It was very disappointing news today morning – the ‘Oxford’ vaccine trials being temporarily paused after a volunteer developed an unexplained illness. AstraZeneca, which licensed the vaccine from developers at the University of Oxford, said the pause will allow an independent committee to review safety data. This was the final phase where in the US, the company was aiming to enroll 30,000 people.
For all around the world, it was the ‘Oxford’ vaccine which holds the maximum hope as it ensures safety and the faith that it will be tested enough before they declare it good for humans across the world. Russia and China already have a vaccine and they are probably closer to getting it to people than Astrazeneca; yet their news produces no excitement – who in this world trusts anything when it comes to Russia and China?
In India, the need to have a vaccine is probably more urgent than anywhere else in the world, given the geometrical rise in numbers. Right from cities to the hinterland, corona seems to have spread its tentacles. But in this economics of vaccination, where it is being developed mostly by Western countries, we, along with Africa, Brazil and other Asian countries are right at the end of the queue. At the head of the line are the populations of the Western countries. They are, of course, the priority for their governments which funded the research in the first place. Ironically, it is these very ‘poor’ countries, at the end of the queue, where all the clinical trials are done, all hoping that because trails were done, they will be thrown some crumbs.
Where does that leave us, India, today? Well, we have our very own Bharat Biotech and it yesterday announced completion of Phase I and started on Phase II, conducted on 380 volunteers across India. It is expected that Bharat Biotech's vaccine may hit the markets by the end of the year after the completion of this second phase, provided the results turn out satisfactory.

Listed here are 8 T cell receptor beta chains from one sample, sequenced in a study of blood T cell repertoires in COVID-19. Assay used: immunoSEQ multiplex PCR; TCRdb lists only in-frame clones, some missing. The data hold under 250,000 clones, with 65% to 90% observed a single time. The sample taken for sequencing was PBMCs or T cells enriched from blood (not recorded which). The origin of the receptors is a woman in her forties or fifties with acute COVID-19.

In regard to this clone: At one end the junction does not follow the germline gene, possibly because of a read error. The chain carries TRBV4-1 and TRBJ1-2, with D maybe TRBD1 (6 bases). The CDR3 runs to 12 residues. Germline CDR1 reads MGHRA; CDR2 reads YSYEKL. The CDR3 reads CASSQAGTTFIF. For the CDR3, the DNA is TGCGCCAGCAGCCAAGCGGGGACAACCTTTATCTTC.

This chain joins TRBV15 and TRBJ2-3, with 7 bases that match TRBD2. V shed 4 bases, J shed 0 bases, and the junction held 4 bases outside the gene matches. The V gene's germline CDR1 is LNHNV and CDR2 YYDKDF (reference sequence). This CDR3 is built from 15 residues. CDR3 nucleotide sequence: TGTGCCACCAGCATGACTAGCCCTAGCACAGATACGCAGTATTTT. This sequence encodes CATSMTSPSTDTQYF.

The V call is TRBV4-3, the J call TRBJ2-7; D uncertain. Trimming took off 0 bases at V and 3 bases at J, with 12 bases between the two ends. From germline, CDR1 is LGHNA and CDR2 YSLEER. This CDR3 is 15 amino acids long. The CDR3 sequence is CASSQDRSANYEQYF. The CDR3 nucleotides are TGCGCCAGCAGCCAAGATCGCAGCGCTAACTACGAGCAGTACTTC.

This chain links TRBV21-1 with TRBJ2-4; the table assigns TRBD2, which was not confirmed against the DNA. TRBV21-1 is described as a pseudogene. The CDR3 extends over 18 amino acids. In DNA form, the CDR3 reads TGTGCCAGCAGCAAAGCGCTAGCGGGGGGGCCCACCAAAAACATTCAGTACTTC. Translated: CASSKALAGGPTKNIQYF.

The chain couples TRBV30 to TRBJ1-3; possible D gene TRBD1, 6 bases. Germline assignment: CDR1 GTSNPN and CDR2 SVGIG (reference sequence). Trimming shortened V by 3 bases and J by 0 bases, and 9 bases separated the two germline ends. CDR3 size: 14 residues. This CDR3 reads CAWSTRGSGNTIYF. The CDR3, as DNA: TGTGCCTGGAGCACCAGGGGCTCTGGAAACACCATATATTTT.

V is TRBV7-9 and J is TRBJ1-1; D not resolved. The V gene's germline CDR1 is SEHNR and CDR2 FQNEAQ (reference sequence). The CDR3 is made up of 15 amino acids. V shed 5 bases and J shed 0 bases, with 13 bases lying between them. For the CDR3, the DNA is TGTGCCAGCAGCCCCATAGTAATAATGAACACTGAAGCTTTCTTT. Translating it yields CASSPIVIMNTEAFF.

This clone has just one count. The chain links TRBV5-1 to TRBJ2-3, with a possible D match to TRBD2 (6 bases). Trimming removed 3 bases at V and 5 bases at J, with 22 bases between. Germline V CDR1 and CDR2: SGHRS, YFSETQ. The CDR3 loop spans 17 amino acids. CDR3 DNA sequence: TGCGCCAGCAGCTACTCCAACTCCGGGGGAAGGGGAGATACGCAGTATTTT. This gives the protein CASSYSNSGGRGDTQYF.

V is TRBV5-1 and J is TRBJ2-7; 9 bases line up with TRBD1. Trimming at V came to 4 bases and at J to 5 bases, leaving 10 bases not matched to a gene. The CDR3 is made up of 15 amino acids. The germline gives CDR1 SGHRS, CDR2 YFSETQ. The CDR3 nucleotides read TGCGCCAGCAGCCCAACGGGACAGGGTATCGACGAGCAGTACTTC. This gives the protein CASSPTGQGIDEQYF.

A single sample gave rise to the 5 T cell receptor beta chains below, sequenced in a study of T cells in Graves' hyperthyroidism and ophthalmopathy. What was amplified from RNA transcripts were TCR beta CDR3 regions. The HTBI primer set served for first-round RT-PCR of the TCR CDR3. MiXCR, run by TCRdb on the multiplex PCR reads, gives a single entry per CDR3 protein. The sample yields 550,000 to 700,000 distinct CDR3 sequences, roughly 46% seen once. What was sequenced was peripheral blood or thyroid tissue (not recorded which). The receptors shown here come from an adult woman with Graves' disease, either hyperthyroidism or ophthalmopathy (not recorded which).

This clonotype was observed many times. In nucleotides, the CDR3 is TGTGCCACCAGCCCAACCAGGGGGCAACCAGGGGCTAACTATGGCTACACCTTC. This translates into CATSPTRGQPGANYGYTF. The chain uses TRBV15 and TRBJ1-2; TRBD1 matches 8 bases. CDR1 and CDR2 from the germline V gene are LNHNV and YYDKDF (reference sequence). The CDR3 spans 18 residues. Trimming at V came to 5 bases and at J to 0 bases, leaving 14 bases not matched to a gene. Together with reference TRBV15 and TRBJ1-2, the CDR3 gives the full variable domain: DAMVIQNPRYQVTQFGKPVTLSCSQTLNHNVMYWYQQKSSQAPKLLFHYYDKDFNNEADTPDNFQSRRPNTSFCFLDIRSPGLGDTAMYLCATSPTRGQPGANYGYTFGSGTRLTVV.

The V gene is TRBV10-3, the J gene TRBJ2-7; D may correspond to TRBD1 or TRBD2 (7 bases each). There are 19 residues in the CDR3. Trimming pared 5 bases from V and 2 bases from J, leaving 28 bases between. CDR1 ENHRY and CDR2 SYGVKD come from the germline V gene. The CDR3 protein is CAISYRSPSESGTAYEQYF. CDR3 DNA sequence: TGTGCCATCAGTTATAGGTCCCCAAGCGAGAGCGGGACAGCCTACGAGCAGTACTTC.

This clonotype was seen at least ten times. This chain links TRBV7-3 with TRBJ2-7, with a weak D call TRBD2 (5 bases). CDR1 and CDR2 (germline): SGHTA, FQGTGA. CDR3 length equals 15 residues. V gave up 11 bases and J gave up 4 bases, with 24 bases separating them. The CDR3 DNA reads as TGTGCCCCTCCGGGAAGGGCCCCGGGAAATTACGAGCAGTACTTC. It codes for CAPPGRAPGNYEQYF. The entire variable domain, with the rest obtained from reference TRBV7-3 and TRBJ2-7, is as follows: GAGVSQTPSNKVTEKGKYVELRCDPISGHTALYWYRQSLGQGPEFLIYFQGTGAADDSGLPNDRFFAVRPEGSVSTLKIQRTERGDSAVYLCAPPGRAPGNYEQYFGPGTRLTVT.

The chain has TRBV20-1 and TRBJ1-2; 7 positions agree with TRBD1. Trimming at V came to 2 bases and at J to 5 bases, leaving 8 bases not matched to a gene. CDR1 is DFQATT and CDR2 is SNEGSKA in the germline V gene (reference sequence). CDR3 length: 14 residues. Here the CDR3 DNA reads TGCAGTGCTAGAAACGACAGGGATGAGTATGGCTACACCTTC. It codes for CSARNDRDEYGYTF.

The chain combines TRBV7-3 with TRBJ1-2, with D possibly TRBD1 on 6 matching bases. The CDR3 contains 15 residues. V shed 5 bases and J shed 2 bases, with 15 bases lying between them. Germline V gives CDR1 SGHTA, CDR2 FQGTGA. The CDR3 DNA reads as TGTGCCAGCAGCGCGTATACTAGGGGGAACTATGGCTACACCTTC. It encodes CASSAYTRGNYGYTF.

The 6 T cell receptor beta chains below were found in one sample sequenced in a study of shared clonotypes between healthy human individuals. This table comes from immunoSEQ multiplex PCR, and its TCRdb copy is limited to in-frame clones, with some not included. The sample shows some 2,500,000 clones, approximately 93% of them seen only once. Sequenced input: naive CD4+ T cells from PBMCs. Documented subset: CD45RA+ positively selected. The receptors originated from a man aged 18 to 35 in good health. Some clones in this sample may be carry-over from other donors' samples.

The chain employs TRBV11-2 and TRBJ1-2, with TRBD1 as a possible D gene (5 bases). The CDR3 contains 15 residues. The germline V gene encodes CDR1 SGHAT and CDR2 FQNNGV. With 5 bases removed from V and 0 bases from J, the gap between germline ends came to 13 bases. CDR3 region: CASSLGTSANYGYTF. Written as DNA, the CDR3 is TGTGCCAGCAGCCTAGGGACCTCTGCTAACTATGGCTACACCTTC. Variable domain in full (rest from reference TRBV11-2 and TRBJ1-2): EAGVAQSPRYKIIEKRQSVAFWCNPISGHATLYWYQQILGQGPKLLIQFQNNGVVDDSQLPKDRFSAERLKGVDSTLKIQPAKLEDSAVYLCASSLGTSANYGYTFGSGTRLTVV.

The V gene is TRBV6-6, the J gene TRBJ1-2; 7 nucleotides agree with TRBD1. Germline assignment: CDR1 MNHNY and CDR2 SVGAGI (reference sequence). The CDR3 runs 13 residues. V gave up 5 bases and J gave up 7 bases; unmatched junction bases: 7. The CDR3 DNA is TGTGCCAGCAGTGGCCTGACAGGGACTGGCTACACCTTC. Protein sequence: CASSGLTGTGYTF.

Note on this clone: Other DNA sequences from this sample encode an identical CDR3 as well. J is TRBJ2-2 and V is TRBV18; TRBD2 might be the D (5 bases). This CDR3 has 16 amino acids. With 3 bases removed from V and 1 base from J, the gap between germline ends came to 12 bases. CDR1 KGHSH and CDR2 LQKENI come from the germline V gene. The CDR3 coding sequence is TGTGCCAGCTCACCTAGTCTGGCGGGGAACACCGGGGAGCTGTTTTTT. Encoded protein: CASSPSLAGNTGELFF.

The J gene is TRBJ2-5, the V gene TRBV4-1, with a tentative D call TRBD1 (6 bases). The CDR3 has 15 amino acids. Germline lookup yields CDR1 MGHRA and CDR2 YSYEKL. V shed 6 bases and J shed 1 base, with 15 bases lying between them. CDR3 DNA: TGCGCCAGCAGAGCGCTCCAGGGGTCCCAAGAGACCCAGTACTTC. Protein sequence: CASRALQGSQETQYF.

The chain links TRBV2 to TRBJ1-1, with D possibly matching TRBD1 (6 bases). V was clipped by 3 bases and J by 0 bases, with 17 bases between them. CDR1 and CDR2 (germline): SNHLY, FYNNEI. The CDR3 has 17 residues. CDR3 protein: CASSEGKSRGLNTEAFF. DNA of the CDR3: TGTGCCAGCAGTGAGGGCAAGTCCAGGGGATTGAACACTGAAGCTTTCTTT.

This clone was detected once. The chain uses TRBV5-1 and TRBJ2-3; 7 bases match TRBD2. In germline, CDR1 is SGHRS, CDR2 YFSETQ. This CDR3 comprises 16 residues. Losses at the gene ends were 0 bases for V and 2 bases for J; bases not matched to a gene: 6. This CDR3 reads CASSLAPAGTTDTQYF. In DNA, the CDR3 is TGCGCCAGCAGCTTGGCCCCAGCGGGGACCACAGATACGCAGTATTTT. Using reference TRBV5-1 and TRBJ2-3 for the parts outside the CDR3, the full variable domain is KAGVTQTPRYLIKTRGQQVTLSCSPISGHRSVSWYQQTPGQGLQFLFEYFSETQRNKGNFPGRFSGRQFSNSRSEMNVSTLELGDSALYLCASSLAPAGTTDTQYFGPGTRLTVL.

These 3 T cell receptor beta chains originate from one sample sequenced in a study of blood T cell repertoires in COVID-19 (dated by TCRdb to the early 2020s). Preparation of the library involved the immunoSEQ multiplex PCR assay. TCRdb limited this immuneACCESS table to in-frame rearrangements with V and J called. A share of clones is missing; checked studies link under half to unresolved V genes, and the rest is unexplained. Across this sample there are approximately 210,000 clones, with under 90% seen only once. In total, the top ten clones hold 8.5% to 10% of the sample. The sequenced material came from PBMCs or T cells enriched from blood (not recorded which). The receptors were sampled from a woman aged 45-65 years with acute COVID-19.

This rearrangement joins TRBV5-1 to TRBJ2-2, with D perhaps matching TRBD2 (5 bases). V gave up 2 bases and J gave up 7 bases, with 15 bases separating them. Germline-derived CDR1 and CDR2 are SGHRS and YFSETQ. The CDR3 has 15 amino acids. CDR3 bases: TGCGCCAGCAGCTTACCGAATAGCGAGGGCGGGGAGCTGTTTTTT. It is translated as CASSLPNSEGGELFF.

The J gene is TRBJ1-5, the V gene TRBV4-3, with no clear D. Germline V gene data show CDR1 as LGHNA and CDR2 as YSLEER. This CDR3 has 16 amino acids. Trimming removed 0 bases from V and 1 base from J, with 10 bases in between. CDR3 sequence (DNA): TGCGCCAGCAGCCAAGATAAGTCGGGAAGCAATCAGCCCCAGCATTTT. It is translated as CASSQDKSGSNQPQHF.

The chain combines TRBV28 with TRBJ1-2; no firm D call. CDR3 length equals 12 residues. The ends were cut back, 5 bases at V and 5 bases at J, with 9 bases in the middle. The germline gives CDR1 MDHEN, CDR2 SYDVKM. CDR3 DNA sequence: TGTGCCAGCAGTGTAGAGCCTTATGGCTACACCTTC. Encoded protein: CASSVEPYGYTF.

Then there is an Oxford-based company, Spy Biotech, which has begun testing Novel virus-like particulate (VLP) vaccines for Covid-19 with its Indian partner company Serum Institute of India (SIIPL). The first and second phase of VLP testing has been completed. SIIPL also has an agreement with Astrazeneca for the same vaccination whose trial has been paused now.
So, we all are now hoping that Bharat Biotech manages to win this race and wears the crown – it will first and foremost ensure, we billion people will get the shot. Pride will come later.
But at the same time, it is important that scientists do not sacrifice scientific integrity for politics but follow the strict protocols for scientific research and production. Governments must put science over politics in the race to the vaccine.
At the end of it all – it’s imperative to understand that the vaccine is not a magical shot or bullet for the economy to bounce back and go back to where we began or how life was in 2019. That’s not going to happen any time soon. The climb up will be slow and painful – the same truth of life – climbing up is always very painful but falling down is quick and fast. Also, a vaccination takes time to become 100% effective as the sheer logistics of distribution, availability/supply of dosage will take time. Social distancing norms, fear and wariness to travel will remain till every person gets inoculated.
Thus any vaccine, whether it becomes available at the end of the year or by mid-2021, the economy will take time to get cured. Yes, it will mean at least the fear of corona will come to an end – that psychological booster is what we all need.